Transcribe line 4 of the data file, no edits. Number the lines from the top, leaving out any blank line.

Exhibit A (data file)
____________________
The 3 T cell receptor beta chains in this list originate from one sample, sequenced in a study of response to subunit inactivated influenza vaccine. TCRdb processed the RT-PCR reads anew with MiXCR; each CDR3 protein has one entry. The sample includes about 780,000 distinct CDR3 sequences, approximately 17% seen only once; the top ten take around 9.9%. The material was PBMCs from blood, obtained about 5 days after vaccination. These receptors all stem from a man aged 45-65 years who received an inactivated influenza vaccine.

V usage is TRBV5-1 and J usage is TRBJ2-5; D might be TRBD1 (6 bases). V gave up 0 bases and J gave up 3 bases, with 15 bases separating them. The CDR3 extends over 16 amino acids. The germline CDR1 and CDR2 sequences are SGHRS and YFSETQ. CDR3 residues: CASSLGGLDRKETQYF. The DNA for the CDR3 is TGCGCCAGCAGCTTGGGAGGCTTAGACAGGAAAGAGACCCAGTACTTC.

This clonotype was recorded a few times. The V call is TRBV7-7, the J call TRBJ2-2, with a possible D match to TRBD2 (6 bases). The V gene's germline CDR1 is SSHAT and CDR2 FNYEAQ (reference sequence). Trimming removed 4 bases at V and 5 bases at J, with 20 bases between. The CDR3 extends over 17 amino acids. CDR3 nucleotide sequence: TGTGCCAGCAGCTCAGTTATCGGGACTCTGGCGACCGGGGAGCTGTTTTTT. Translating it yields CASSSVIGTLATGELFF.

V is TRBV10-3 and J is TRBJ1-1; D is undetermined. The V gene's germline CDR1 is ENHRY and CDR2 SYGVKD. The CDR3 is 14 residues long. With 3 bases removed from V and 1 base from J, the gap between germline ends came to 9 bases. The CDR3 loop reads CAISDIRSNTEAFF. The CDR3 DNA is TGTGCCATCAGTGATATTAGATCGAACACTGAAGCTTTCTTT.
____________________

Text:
V is TRBV10-3 and J is TRBJ1-1; D is undetermined. The V gene's germline CDR1 is ENHRY and CDR2 SYGVKD. The CDR3 is 14 residues long. With 3 bases removed from V and 1 base from J, the gap between germline ends came to 9 bases. The CDR3 loop reads CAISDIRSNTEAFF. The CDR3 DNA is TGTGCCATCAGTGATATTAGATCGAACACTGAAGCTTTCTTT.